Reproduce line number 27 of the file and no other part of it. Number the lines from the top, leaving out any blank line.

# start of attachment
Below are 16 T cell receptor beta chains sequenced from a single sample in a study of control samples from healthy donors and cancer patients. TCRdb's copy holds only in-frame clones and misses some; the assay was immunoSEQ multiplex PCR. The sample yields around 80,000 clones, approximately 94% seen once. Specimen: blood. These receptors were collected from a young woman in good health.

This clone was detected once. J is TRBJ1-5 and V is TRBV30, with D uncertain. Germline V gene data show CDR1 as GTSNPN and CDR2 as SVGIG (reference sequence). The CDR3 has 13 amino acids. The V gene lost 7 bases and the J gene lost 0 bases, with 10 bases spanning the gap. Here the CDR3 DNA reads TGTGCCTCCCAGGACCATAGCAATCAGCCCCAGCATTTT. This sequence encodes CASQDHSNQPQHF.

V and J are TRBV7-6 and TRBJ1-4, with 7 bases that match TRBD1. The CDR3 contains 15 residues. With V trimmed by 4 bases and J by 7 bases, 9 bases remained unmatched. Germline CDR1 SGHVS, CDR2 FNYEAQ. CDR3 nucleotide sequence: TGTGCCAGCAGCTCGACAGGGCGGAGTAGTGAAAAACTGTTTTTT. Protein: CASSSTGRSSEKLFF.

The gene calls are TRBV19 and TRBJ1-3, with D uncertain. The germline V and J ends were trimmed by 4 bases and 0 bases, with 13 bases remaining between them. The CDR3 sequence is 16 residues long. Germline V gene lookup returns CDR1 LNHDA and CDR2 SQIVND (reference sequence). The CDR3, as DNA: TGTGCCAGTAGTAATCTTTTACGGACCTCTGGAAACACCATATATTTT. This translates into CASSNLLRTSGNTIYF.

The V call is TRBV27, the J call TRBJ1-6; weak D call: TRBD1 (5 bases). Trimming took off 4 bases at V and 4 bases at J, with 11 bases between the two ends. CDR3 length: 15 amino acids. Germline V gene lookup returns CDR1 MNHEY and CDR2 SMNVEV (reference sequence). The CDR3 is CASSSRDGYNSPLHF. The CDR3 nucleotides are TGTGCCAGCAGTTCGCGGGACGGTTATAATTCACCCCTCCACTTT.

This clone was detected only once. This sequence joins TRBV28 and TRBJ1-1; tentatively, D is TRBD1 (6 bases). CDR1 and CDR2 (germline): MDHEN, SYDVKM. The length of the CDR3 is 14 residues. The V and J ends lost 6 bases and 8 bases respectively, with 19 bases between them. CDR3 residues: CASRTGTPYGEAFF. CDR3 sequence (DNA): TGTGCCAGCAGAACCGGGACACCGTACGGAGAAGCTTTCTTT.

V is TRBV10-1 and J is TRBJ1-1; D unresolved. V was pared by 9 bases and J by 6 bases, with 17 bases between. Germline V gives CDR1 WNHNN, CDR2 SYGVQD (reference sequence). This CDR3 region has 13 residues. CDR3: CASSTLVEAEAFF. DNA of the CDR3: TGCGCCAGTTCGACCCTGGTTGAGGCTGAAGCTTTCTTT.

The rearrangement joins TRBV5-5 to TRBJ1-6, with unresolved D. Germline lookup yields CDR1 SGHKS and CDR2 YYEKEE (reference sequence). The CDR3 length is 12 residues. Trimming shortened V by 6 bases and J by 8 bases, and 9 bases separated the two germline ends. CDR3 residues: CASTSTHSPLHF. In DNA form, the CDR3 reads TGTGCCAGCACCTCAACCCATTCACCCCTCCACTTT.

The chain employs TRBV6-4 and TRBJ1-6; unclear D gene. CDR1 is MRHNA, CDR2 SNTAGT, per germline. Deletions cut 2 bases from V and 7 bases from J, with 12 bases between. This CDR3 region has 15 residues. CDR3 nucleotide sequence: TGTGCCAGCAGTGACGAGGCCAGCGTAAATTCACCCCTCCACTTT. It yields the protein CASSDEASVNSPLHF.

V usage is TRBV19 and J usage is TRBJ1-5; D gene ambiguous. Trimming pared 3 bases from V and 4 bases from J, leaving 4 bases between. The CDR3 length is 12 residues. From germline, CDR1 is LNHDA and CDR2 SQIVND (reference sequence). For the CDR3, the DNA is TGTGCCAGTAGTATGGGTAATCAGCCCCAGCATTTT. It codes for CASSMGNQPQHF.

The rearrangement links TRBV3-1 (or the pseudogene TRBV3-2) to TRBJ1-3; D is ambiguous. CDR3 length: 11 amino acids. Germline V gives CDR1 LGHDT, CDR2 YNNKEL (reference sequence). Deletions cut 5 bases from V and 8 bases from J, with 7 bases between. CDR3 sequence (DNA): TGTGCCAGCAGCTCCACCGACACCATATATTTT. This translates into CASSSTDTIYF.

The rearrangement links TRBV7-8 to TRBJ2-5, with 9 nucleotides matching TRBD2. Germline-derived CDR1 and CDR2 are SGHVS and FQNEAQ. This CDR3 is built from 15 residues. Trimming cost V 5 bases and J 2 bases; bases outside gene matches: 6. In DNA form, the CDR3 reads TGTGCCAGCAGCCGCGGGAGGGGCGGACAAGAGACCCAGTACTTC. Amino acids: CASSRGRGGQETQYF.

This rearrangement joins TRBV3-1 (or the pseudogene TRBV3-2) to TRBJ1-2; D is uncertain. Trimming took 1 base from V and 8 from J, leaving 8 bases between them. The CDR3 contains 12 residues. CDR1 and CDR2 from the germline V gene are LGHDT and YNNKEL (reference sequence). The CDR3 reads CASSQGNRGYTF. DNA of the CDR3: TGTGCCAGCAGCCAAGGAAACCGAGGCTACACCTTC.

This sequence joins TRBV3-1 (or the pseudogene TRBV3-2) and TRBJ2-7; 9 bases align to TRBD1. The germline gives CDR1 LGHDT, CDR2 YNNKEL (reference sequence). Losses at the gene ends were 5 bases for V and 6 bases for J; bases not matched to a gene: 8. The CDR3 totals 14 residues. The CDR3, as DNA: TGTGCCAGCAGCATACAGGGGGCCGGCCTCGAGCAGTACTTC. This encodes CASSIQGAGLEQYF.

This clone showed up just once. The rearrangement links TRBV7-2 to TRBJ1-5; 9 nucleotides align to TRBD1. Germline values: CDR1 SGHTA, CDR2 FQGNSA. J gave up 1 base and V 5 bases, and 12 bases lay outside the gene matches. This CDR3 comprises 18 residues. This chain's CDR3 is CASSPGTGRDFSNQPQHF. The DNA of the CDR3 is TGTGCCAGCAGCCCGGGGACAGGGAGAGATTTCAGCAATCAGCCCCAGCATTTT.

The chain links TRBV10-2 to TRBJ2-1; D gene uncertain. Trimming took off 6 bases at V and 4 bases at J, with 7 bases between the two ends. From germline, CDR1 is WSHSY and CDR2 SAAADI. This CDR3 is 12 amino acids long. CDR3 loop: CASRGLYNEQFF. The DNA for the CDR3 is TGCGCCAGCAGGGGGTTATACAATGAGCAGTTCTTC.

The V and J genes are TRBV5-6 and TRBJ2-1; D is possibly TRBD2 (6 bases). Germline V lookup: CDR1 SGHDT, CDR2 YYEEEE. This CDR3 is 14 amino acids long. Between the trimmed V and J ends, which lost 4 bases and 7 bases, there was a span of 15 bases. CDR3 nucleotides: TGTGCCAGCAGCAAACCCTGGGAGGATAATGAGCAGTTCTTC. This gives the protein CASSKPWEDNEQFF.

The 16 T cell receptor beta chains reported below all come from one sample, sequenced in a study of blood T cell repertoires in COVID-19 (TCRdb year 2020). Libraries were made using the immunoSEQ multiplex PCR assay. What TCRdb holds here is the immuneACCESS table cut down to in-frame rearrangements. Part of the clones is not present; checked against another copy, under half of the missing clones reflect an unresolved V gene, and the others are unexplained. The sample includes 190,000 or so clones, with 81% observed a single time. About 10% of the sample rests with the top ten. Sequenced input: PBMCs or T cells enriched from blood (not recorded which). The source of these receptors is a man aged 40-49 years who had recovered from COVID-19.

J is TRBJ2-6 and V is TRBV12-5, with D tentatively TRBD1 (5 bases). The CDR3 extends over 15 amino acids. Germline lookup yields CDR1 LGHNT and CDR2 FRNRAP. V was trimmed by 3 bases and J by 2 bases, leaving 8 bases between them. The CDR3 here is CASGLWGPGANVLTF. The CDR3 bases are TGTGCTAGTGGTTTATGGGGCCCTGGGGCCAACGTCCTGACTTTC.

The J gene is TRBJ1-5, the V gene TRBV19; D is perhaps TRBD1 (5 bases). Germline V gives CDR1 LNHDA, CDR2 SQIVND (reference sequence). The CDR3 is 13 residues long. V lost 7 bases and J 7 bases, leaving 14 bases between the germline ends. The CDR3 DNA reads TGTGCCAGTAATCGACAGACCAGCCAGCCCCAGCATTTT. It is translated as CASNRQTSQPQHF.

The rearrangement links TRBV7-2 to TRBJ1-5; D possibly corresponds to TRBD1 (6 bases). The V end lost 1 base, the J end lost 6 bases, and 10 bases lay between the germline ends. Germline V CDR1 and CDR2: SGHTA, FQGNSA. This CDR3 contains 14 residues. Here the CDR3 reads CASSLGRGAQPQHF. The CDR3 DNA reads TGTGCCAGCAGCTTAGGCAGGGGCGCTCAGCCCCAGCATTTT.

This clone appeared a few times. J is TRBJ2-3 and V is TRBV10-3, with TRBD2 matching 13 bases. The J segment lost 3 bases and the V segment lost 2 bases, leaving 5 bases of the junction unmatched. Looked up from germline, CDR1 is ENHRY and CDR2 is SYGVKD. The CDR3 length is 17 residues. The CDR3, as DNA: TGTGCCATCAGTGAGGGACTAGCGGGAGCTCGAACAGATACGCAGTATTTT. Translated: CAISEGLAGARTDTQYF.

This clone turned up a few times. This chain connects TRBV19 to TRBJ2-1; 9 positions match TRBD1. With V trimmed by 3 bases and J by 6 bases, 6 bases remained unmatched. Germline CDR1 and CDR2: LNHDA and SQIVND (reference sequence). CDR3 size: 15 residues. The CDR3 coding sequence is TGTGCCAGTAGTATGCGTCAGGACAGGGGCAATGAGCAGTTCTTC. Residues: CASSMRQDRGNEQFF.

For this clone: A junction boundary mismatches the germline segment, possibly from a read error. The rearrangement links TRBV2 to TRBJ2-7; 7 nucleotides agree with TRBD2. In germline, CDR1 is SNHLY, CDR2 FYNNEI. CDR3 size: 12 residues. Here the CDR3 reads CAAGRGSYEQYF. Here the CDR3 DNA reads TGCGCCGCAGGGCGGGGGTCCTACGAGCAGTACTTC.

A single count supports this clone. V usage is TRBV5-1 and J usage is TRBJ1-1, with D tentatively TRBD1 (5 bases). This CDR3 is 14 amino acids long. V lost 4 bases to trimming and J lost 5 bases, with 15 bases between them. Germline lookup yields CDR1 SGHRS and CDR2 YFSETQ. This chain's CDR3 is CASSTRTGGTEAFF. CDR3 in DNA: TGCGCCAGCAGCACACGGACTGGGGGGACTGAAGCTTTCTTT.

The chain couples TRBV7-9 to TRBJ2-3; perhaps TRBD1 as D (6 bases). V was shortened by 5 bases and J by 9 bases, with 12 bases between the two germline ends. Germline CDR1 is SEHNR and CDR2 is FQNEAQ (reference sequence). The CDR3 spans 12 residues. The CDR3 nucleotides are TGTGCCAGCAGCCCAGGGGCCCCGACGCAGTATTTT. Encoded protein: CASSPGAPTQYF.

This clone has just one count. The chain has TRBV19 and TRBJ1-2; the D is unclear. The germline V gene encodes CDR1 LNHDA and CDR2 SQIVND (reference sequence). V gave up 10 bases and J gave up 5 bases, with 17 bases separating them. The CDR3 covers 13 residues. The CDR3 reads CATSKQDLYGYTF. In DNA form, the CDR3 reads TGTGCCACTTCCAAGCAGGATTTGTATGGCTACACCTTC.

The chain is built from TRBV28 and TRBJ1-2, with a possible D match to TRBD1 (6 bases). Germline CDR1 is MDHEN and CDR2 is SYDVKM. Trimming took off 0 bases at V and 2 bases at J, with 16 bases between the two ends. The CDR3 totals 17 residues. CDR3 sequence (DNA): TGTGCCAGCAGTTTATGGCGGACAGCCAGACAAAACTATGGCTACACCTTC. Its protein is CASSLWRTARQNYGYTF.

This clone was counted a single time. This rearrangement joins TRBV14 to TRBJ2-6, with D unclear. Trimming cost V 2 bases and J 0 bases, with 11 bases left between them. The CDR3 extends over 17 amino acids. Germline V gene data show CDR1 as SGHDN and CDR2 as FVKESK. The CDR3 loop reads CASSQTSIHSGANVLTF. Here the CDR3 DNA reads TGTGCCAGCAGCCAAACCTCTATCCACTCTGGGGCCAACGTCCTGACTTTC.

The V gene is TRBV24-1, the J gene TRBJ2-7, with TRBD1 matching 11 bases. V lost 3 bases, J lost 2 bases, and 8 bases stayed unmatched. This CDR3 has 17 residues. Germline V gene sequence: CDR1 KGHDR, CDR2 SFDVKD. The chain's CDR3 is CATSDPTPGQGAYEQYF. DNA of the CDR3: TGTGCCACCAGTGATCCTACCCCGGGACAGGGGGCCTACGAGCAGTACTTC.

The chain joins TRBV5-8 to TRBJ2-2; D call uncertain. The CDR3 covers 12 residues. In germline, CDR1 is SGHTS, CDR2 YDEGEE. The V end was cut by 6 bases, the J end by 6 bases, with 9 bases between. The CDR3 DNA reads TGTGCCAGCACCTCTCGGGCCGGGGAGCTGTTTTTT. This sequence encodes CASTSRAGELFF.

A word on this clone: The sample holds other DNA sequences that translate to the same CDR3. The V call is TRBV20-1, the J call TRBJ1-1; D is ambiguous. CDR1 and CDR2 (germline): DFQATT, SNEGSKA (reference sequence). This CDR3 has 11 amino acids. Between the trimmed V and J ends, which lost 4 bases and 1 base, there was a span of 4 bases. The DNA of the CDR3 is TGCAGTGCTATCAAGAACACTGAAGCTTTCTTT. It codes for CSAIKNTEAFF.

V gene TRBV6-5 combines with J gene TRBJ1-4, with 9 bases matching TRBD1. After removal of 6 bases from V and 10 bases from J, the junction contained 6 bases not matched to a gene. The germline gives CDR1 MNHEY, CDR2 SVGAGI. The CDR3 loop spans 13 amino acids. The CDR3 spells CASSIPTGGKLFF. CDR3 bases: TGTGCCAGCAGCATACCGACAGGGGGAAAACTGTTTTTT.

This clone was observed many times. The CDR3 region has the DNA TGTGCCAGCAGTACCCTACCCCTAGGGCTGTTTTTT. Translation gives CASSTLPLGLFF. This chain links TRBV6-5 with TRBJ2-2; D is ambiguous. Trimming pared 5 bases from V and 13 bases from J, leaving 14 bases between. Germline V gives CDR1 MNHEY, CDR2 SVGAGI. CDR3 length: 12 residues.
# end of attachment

This clone has just one count. The chain has TRBV19 and TRBJ1-2; the D is unclear. The germline V gene encodes CDR1 LNHDA and CDR2 SQIVND (reference sequence). V gave up 10 bases and J gave up 5 bases, with 17 bases separating them. The CDR3 covers 13 residues. The CDR3 reads CATSKQDLYGYTF. In DNA form, the CDR3 reads TGTGCCACTTCCAAGCAGGATTTGTATGGCTACACCTTC.